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The House Ethics Manual acknowledges that “travel may be among the most attractive and expensive gifts” that a Member can receive, which is why in 2007 the rules were revised to “ban lobbyist involvement in planning, organizing, requesting or arranging most trips.”
Any Member who wishes to participate in a privately sponsored trip must receive written permission from the House Ethics Committee and submit a pre-trip certification confirming the trip was not financed by a lobbyist or foreign agent.
Obtaining approval for a trip appears to be largely a formality: Of the 1,500 requests the committee received in 2010, more than 1,300 were approved, according to an Ethics Committee annual report.
The Senate travel rules are similar, except Senators are permitted to go on trips sponsored by any 501(c)(3) charitable organization, even though they are permitted to engage in limited lobbying. The House carved out a similar exception for colleges and universities.
Tax records and other public documents show how closely organizations that fund Congressional travel can be linked to lobbying entities.
The American Israel Education Foundation and AIPAC, for example, share an address, employees and board members. The AIPAC website in the past has encouraged its supporters to give to the foundation, which does not have its own website. Foundation Executive Director Richard Fishman, who signs off on the Congressional travel forms filed with the Ethics Committee, receives his $395,000 annual salary from AIPAC, as do the foundation’s other paid employees. The foundation’s single largest expenditure in 2009 was $13,503,472 it transferred to AIPAC for educational programs, according to tax records. More than a fifth of AIPAC’s revenue that year came in the form of grants from the foundation, according to the organizations’ most recent tax records. AIPAC spent $2.75 million last year lobbying the federal government.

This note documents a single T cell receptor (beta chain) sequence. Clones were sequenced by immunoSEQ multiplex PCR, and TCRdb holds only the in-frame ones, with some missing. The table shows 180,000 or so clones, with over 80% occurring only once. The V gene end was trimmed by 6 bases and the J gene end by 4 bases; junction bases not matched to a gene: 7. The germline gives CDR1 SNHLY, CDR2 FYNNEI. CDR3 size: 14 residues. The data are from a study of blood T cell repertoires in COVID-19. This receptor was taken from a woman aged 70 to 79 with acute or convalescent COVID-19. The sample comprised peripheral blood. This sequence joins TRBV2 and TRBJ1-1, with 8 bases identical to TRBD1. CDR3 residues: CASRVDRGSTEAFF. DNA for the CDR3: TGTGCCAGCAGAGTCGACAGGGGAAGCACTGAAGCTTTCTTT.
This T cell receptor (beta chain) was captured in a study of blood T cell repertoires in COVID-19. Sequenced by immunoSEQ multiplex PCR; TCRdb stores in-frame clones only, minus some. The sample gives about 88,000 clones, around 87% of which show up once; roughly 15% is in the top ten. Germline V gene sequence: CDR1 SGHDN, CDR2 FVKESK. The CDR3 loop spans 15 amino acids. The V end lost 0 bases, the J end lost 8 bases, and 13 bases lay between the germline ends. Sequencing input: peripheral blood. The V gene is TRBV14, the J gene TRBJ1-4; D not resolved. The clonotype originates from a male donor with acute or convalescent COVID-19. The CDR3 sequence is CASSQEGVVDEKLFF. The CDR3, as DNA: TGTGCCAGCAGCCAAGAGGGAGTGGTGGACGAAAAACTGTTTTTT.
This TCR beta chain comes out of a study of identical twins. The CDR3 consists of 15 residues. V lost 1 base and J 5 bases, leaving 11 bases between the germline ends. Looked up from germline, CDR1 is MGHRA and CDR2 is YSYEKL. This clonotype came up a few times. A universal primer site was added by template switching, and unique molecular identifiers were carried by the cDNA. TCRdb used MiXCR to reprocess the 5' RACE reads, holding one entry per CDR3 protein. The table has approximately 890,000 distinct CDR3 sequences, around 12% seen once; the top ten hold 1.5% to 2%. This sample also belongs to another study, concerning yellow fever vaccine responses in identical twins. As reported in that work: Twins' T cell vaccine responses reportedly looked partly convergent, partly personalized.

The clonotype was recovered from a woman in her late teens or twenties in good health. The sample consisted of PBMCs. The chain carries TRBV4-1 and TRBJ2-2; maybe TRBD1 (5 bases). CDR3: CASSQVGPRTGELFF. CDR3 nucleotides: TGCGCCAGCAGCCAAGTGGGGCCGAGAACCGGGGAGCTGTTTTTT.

As in years past, last month’s trips included mostly Members of the House. Minority Whip Steny Hoyer (D-Md.) led a group of at least 25 Democratic lawmakers and four of his staffers just days after Congress broke for recess. The next week, Majority Leader Eric Cantor (R-Va.) and Majority Whip Kevin McCarthy (R-Calif.) guided as many as 32 Members, 26 family members and five staffers, according to the invite list.
Other groups that sponsor Congressional travel also maintain close ties to lobbying groups, records show.
The international humanitarian Cooperative for Assistance and Relief Everywhere, for example, reports in its filings to the IRS that it is affiliated with an entity called Care Action Now, which spent $385,000 last year lobbying Congress, according to the Center for Responsive Politics.
The Center for American Progress, which seeks to promote progressive ideals to “critique the policy that stems from conservative values,” does not report a formal affiliation with a lobbying group. Its annual tax return, however, shows that the nonprofit gave a cash grant of almost $5.6 million in 2009 — the most recent year for which records are available — to a related group called the Center for American Progress Action Fund. The fund spent nearly $1 million lobbying Congress that year. The two organizations list the same address and telephone number.
An organization representative pointed out that Senate rules allow all 501(c)(3)s to sponsor travel — last year CAP sent six Senate staffers to China — and said even the action fund’s primary purpose is social welfare, not lobbying.comments powered by Disqus